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Galloway G, Shulgin AT, Kornfeld H, Frederick SL. 
“Amphetamine, not MDMA, is associated with intracranial hemorrhage”. 
J Accid Emerg Med. 1995;12(3):231-2.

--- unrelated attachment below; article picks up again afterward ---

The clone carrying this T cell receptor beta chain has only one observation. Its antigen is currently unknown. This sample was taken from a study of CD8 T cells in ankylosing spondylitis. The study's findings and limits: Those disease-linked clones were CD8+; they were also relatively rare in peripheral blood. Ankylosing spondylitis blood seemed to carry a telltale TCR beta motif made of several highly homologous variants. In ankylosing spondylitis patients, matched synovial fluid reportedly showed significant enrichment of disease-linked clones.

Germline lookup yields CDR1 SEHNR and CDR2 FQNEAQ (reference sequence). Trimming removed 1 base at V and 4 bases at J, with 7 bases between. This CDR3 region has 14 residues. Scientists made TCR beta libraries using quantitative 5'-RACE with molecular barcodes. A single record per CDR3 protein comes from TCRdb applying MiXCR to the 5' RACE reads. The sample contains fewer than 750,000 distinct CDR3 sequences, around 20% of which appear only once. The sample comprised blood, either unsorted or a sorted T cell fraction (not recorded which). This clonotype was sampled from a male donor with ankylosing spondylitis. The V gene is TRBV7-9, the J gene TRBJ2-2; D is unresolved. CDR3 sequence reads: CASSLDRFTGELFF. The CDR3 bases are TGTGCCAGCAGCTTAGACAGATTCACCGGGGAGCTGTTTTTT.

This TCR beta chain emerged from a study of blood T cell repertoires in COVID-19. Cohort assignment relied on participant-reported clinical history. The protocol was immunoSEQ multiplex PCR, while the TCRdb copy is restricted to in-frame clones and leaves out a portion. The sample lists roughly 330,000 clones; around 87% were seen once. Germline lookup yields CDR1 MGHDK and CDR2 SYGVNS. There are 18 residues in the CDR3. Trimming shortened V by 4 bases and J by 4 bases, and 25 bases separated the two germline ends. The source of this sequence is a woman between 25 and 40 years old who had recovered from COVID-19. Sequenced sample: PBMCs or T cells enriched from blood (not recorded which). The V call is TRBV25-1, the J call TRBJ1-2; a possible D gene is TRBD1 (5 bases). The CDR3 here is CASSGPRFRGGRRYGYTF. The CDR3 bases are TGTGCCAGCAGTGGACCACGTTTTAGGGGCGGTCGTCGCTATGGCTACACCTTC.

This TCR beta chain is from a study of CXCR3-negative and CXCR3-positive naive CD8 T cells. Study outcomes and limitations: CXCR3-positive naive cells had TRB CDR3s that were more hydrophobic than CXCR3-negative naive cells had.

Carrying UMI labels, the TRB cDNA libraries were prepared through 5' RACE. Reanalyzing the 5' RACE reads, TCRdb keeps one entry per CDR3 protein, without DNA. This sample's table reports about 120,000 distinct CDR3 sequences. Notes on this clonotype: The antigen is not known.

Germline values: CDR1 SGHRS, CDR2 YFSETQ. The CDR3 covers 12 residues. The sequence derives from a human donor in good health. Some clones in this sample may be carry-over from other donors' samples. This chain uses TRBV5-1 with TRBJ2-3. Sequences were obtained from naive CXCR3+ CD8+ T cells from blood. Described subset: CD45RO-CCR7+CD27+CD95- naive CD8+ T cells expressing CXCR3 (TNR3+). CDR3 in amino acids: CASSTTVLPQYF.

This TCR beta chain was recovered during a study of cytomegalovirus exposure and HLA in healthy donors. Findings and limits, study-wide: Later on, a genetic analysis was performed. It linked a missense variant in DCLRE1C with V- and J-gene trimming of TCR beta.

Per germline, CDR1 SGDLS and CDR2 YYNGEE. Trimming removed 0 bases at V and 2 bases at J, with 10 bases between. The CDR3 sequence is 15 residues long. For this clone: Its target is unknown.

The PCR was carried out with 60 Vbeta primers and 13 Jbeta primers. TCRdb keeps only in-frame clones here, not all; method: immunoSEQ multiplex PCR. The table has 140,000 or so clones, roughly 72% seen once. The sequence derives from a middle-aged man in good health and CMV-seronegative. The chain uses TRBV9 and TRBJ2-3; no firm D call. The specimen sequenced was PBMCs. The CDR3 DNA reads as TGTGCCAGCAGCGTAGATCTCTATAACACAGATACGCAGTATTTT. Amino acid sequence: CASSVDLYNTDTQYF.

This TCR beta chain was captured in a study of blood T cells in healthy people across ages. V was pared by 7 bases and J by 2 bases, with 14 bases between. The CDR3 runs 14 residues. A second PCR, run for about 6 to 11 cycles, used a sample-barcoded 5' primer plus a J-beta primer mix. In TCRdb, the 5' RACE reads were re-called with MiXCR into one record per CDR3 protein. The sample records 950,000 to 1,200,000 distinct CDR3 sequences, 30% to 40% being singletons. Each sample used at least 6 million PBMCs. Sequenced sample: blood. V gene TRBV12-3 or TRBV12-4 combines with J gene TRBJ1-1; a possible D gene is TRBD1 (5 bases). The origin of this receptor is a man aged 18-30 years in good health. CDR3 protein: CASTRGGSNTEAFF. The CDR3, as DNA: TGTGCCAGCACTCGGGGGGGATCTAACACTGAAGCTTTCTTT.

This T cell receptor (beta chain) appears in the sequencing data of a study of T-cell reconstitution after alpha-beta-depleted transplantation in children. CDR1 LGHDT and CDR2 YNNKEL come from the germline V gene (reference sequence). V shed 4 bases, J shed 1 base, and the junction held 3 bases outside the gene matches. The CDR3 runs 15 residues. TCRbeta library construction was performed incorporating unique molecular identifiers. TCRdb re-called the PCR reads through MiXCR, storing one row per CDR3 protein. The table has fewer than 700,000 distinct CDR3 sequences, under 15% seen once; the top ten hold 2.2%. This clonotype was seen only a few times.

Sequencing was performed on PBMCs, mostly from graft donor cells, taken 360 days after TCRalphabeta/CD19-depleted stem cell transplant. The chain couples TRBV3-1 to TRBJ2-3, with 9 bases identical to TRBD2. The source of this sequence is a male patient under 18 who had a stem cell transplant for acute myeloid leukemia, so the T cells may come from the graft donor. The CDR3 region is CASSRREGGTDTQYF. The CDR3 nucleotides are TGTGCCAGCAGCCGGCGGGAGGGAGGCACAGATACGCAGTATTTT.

A case report entitled 'Intracranial haemorrhage associated with ingestion of 'Ecstasy'' is fraught with errors. Chief among these errors are the misleading title and summary, as no 'Ecstasy' was involved. The authors define 'Ecstasy' as '3-4 methylene-dioxymethamphetamine (MDMA)', but go on to state that drug analysis revealed the presence of amphetamine, not MDMA. Consideration of MDMA as a possible aetiological agent was purely anecdotal, being derived from history given by a friend to the effect that the patient had 'apparently taken 'Ecstasy''. No information is presented from this friend as to the basis of her belief-- whether the patient had told her that she had ingested MDMA, whether she felt the patient's behaviour was consistent with 'Ecstasy' use, or for some other reason. While the patient's inability to speak at the time of admission explains why no history could be obtained from her at that time, her speech did return after treatment. Yet the patient's belief as to what she ingested is not reported.
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